It was still dark when Kevin heard his mother shouting at him to run. She had awoken early and had spotted a dozen silhouettes running toward their hut. Kevin and Gerfa bolted toward the beach but were stopped by a bright light shining in their eyes. Through the glare they could make out men in camouflage fatigues. In their hands the men held assault rifles, which were pointed at Gerfa and Kevin. The men ordered Gerfa, Kevin, and Kevin’s 21-year-old cousin into one of three speedboats. The boat pushed through the mangroves and sped off.

When the sun rose, Gerfa saw that one of the men held a grenade.

Next: “I wondered how much longer we would be alive” »

Kevin Lunsmann
Norm Shafer/Getty Images

Into the Jungle

After several hours, a mountainous, densely forested island loomed large on the horizon. More uniformed men met them on the beach. Gerfa tried to ask questions, but they didn’t speak the same language. All day, Kevin and his mom trembled on the sand at gunpoint. They could see children playing on the beach, splashing in the water, and laughing.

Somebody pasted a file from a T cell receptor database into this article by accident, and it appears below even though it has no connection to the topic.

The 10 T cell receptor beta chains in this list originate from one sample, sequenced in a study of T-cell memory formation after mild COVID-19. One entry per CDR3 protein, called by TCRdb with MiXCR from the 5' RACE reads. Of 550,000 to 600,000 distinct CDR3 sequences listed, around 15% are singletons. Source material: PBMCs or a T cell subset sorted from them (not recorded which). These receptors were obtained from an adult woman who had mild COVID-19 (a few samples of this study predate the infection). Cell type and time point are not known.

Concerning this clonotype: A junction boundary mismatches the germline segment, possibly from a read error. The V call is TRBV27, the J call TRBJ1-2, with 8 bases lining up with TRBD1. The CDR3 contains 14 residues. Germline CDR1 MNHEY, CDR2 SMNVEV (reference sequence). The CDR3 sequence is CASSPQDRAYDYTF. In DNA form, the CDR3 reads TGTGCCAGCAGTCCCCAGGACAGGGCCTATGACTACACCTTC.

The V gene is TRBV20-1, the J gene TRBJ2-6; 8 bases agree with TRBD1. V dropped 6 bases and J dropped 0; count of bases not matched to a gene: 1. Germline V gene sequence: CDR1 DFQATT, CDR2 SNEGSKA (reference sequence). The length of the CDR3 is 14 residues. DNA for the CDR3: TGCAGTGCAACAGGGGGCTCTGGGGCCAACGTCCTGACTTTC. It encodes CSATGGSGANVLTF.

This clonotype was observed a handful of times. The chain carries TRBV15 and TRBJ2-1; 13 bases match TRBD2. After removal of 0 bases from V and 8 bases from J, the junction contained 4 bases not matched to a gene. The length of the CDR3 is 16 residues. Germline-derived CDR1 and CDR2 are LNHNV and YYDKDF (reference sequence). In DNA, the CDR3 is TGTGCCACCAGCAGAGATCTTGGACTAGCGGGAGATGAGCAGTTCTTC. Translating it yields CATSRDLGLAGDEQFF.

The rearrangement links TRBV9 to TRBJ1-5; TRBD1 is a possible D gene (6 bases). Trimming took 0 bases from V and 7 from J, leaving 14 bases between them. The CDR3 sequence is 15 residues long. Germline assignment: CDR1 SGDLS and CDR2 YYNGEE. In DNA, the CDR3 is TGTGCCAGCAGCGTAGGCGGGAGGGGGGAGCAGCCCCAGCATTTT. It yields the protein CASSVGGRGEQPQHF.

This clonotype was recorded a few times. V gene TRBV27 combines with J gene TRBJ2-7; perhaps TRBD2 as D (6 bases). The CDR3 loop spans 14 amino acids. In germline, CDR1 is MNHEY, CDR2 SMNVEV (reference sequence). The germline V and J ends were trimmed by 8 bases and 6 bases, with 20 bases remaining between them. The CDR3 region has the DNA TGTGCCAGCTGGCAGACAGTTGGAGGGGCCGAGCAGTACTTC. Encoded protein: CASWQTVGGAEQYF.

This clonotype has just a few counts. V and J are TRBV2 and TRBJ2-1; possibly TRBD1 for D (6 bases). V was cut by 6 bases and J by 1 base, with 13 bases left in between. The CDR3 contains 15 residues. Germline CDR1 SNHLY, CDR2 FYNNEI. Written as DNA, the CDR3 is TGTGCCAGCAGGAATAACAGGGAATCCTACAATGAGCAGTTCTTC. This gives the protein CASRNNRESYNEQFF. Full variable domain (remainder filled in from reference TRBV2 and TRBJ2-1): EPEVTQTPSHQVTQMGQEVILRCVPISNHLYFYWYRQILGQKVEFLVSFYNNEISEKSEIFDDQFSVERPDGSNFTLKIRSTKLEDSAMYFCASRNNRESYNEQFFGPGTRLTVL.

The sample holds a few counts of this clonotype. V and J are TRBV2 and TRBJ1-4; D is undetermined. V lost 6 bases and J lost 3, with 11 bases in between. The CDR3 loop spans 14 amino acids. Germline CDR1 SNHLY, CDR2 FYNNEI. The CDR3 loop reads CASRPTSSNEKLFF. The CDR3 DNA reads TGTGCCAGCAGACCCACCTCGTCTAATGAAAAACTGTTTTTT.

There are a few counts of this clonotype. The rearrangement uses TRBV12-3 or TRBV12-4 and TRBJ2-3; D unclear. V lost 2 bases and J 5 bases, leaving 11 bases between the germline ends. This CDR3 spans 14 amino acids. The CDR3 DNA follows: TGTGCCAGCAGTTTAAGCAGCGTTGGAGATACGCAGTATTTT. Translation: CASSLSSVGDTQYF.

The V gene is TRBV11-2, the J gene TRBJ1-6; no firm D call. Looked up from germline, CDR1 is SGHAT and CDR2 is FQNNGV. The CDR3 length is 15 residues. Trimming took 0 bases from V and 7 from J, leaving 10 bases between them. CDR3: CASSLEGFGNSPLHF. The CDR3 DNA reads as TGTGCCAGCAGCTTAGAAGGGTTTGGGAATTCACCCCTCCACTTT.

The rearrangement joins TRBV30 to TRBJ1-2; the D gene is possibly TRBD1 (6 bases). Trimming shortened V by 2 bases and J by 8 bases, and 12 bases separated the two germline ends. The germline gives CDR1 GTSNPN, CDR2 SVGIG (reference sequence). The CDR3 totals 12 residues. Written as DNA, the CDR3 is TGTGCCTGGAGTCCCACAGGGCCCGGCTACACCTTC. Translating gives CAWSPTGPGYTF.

“I was wondering how much longer we would be alive,” Kevin says.

When night came, they marched toward the mountains. Kevin was wearing just the shorts he had slept in, and his mom was in her pajamas. The three hostages walked barefoot, stumbling and falling in the mud, following the men in fatigues, who used machetes to slice a path through the jungle.

They hiked through the night, exhausted, sore. At midday, they stopped in the midst of a jungle so thick they couldn’t see the sun. There was a camp there, sticks holding up tarps, and more men in uniform.

A commander who spoke the language Gerfa understands told her his group was fighting for an Islamic state and that she and Kevin would be killed unless her husband paid the ransom: $100 million.